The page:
I have gotten a lot of questions about words like ‘kitten’, ‘cotton’, ‘mountain’, and ‘sentence’. All of these words end with t-schwa-n. How should that T be pronounced? Make it a Stop T.
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In this American English pronunciation video, we’re going to go over the pronunciation of the word ‘mountain’, ‘sentence’, and other similar words.
I’ve had a few requests for words where we have the T, schwa, and N sound. For example, the word ‘mountain’, or the word ‘curtain’. First, let’s take a look at the word ‘mountain’. So here, the T is coming after the N, and before a schwa. Normally, when the T is in a consonant cluster, like ‘mount’, we would say a true T. But often, when it follows the N, we actually live it out altogether, like in the word ‘center’. Center. I say no T there.
But this is an exception. When we have the T sound, the schwa sound, and the N sound, most native speakers will make that T a Stop T. So rather than ‘mountain’, with a True T, we get mountain, mountain. Do you hear the stop? So, to make this word, my tongue is coming to the roof of the mouth for the N, mount-n. Then I just leave it there. I stop the flow of air with my throat, to make the Stop T, mount-ain, then I release and let it go again into the schwa-N sound.
Let’s take a look at the word ‘curtain’. Now here the T comes after an R and before a vowel sound, the schwa. So normally, that would be a Flap T, like in the word ‘party’. But again, because we have a T-schwa-N sound, it’s an exception. So, it’s a Stop T. Cur-tain. Cur-tain. So, to make this word, my tongue is going from the R, pulled back, cur-, to a position where the front part of the tongue is touching the roof of the mouth. Then again, I cut off the airflow here to signify the Stop T. Cur-tain. Then I don’t need to move my tongue, it’s already in position for the schwa-N sound. Curtain.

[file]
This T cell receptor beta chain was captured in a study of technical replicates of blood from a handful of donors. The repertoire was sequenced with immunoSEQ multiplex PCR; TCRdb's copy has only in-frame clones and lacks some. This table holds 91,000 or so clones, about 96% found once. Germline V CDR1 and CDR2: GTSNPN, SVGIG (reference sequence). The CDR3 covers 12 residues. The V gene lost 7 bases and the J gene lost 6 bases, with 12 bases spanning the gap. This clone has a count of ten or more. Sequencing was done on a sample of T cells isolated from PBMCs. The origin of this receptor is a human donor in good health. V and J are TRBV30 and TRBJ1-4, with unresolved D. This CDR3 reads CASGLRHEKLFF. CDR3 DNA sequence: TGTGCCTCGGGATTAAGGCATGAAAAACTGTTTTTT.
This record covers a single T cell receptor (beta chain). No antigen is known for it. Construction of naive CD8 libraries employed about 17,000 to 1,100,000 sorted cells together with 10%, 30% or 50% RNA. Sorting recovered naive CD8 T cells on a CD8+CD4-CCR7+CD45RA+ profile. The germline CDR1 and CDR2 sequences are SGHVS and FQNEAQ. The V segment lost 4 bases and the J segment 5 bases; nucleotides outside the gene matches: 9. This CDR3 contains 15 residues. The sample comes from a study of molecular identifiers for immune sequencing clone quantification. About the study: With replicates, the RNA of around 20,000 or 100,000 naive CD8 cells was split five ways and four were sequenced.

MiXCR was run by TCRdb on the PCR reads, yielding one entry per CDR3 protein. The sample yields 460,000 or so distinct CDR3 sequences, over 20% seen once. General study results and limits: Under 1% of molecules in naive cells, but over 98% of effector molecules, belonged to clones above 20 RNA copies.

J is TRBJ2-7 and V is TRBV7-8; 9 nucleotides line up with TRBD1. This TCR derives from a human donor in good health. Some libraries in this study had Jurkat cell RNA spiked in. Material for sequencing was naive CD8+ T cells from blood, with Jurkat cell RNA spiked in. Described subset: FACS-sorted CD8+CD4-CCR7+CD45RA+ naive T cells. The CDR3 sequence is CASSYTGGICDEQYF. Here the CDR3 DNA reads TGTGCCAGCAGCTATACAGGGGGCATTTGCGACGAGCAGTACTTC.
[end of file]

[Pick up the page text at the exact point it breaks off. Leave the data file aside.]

The word ‘sentence’ doesn’t end with a T-schwa-N sound, but it’s the same rule. Because we have those three sounds together, many people will say sen-tence, making a Stop T there. So again, my tongue is already in the right position because it came up for the first N. Sen-tence. So, I just cut off the airflow, and then jump right back into the schwa-N sound.
One final example, the word ‘cotton’. So here, the T is coming between two vowel sounds. Normally, that would be a Flap, like in the word ‘cutting’. There, it’s a Flap T where the tongue just bounces agains the roof of the mouth and there’s no stop of sound. But in the word ‘cotton’, it’s the T-schwa-N, so we’re going to make that a stop instead. Cotton. So, my tongue is going up into position for the T, it’s the same as the position for the N. I never move the tongue once it’s there. I just cut off the airflow, nn, and then make the N sound.
Other example words with the Stop T-schwa-N sound: fountain, kitten, button, written, Clinton, Manhattan. So don’t forget: move your tongue into position for the N, stop the sound, and then make the N sound. That’s how you should pronounce T-schwa-N.
That’s it, and thanks so much for using Rachel’s English.